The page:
Use a simulation time step value less than 1/(2*bandwidth) to fulfill Nyquist criterion and correctly sample your signal modulation.
Use a simulation time step value greater than or equal to 1/(8*bandwidth) to have maximum accuracy at the envelope edges. You can use these ranges of values when simulating S-parameters blocks, filters, and frequency defined components. This time step value also captures the in-band spectral regrowth caused by odd order nonlinearity.
Circuit envelope combines time-domain simulation with frequency-domain analysis, there are two edge cases of particular interest.
If the carrier frequency of all signal sources is 0, then the simulation is reduced to a purely transient (real-passband) simulation with fixed time step. No harmonic balance is performed. This configuration does not speed up the RF system simulation.
If the simulation stop time is equal to 0, then the simulation is reduced to a purely static nonlinear analysis (harmonic balance) of the system. No time-domain simulation is performed. This configuration is beneficial for the steady-state analysis of the RF system, for example to understand the resulting energy allocation from many signals, or for AC system analysis.
Consider a RF Blockset circuit. You can divide this circuit into three sections: input signal generation, RF subsystem, output signal visualization.
You can use two kinds of input signal sources:
Simulink signal source
RF Blockset signal source
If you are using a Simulink signal source, you need a gateway into the RF subsystem (Inport block). The Simulink input signal represents the modulation of your RF signal. The signal can be complex or real based on the information it carries. To model a constant modulation on a carrier in the Circuit Envelope simulation environment use Continuous Wave block. You can also model noise using current or voltage noise source in RF systems using Noise block.
If the input signal is a vector, each element of the vector represents the envelope signal to be modulated around a certain carrier frequency. You specify the carrier frequencies of the input signal in the Inport block.
The RF subsystem (highlighted in blue) consists of three main blocks: Inport, Configuration, and Outport. You can include as many Inport or Outport blocks as you need in your RF subsystem.
Inport: The Inport block performs an ideal
frequency shift of the input signal around the carrier frequency by
implementing a complex frequency multiplication. If your input signal is
a vector with each element representing a separate envelope, you can
specify separate carrier frequencies for each of them.
You can also specify a zero-carrier frequency corresponding to a real passband signal. In this case, the imaginary part of the input signal is neglected.
For more information, see Inport.
Configuration: You use the Configuration block to
specify the following:
The simulation time step, which determines the bandwidth of the envelope simulation. All signal envelopes have the same bandwidth. To avoid resampling of the input signal and aliasing, use the same time step as the signal inputs from Simulink for multiple inport systems. For single inport systems, use slower input signals with interpolation filter checkbox.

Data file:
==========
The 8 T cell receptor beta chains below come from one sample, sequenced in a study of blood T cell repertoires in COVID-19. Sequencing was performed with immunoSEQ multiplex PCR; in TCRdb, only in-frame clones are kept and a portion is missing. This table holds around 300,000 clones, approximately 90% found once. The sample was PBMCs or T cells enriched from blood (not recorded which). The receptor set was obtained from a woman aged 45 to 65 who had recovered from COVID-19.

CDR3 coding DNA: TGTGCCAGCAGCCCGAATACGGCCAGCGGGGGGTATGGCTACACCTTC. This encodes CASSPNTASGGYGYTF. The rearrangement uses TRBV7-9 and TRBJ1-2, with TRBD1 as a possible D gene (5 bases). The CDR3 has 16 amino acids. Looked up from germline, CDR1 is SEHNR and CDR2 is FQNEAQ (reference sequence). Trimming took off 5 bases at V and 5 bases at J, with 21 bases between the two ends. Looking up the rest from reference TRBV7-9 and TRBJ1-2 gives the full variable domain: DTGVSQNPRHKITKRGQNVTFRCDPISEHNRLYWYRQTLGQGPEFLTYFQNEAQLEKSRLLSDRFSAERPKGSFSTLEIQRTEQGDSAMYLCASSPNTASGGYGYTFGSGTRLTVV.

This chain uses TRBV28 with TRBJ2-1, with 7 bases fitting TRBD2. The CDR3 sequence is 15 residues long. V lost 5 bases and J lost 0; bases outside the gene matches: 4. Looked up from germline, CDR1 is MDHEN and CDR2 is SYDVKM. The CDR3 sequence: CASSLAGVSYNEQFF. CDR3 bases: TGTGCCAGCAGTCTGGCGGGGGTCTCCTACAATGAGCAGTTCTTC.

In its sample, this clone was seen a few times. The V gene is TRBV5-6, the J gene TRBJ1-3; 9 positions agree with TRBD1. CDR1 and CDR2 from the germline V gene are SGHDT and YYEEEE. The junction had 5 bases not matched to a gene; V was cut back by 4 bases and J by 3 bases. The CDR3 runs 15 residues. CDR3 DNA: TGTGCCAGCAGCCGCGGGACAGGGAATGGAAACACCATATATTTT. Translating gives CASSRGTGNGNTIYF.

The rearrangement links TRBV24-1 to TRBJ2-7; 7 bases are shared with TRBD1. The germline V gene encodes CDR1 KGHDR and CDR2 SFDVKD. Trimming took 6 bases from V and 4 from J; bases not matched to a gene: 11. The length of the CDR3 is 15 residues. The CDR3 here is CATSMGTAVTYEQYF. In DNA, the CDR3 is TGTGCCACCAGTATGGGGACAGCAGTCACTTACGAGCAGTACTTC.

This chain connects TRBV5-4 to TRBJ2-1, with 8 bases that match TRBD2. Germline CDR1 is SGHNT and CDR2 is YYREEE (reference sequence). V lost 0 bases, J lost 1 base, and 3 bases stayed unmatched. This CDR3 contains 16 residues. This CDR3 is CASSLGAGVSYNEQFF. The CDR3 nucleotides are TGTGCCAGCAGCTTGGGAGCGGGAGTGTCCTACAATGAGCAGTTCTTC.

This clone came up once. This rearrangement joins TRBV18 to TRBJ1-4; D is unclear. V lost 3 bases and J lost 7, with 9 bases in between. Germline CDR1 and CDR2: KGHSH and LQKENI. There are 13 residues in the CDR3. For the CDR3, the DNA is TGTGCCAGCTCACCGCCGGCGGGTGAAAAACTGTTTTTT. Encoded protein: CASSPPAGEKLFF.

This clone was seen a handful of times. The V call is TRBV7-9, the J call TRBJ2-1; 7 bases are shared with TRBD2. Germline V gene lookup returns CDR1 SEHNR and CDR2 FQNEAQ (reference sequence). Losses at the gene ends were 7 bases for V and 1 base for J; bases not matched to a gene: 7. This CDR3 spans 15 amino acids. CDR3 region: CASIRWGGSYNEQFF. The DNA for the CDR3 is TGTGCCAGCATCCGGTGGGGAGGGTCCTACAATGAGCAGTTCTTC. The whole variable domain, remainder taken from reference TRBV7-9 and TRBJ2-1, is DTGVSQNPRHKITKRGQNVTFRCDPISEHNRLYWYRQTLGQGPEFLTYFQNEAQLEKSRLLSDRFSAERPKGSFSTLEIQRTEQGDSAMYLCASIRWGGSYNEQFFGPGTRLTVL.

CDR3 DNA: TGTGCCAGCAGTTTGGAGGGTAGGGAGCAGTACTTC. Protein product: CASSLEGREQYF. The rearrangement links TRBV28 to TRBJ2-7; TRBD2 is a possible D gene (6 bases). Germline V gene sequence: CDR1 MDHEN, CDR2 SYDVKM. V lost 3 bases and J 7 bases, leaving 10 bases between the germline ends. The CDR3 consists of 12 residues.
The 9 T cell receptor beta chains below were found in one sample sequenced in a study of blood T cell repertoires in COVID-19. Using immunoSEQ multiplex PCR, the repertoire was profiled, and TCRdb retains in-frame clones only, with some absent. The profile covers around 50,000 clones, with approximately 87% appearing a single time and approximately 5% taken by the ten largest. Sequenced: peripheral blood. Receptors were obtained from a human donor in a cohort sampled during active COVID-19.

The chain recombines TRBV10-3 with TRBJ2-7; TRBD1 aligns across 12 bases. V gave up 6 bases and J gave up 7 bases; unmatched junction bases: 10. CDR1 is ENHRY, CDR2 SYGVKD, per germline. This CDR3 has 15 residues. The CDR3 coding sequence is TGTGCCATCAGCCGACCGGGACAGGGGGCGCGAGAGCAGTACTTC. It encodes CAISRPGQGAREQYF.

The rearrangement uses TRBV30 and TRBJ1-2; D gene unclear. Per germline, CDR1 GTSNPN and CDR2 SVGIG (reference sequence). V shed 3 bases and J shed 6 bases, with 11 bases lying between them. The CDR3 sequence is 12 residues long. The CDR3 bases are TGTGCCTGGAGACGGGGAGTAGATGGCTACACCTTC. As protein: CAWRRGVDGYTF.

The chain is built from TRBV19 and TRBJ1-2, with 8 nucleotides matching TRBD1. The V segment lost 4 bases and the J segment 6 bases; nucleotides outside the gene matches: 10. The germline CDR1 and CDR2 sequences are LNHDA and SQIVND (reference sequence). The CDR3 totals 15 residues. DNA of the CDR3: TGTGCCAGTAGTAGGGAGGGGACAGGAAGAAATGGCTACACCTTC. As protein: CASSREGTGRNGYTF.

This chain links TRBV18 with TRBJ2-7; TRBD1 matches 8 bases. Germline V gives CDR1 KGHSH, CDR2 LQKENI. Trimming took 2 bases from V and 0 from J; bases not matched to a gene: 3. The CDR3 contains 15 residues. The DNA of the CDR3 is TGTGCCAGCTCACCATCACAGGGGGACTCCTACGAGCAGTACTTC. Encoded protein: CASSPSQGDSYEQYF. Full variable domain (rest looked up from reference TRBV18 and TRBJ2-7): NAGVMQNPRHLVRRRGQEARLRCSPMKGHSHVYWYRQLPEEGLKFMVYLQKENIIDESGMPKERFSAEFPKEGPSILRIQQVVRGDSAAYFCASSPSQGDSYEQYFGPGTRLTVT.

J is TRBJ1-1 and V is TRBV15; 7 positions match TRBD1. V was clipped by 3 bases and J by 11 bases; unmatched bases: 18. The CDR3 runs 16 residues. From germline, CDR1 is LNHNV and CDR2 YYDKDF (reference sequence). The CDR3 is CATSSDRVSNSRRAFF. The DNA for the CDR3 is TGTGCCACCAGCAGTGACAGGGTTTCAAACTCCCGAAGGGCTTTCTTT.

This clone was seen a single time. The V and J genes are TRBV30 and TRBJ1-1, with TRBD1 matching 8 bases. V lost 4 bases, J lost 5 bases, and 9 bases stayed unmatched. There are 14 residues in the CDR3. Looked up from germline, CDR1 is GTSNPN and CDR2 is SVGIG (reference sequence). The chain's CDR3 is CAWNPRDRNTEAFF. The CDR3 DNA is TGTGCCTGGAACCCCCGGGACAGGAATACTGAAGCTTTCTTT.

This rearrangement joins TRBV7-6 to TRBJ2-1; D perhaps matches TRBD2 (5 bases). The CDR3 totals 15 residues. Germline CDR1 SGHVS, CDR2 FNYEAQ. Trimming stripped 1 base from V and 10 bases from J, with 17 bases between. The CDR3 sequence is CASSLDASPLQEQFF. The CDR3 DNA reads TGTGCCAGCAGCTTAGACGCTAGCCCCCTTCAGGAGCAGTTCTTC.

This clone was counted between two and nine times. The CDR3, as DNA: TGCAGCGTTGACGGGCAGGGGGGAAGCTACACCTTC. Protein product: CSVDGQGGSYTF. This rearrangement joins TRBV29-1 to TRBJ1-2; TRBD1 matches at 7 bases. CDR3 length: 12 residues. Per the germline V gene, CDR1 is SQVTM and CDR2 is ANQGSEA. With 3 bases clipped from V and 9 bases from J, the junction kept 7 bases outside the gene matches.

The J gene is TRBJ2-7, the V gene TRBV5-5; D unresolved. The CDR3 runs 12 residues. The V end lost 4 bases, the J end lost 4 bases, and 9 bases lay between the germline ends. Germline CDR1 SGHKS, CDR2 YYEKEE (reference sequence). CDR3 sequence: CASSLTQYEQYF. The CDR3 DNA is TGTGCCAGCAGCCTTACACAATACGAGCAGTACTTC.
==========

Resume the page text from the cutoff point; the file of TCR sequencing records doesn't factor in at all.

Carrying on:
The harmonic order of simulation, which determines the total number of simulation frequencies used to perform the harmonic balance analysis. The auto option gives a conservative choice of harmonic frequencies. The simulation time is directly proportional to the total number of simulation frequencies. If your circuit operates in mildly nonlinear conditions, you can speed up the simulation by reducing the harmonic order.
Normalization of the carrier power, used to scale the average signal power with respect to its root mean squared value. Use this option to scale the average power of the signal envelope with respect to the root mean square power of its real passband representation.
The temperature and the seed used for generating thermal noise.
For more information, see Configuration.
Outport: The Outport block is the return gateway
from circuit envelope to the Simulink environment. If you specify a
carrier frequency other than zero, the block returns the complex
envelope of the signal around the specified carrier. Outport blocks are
used to probe modulated signals on the specified carriers for viewing
using the Spectrum Analyzer or for further signal processing.
For more information see, Outport.
You can use Simulink sinks to visualize the RF signals. To access circuit envelope signals in Simulink, you need an outport block to act as a gateway out of the RF subsystem. The Outport block probes the signal envelopes centered around the specified carrier frequencies.
By using a time scope, you can inspect the time-varying content of the modulated signals without plotting the respective carrier frequency.
By using a spectrum analyzer, you can inspect the spectral content of the modulated signals, which are implicitly centered around the different carrier frequencies.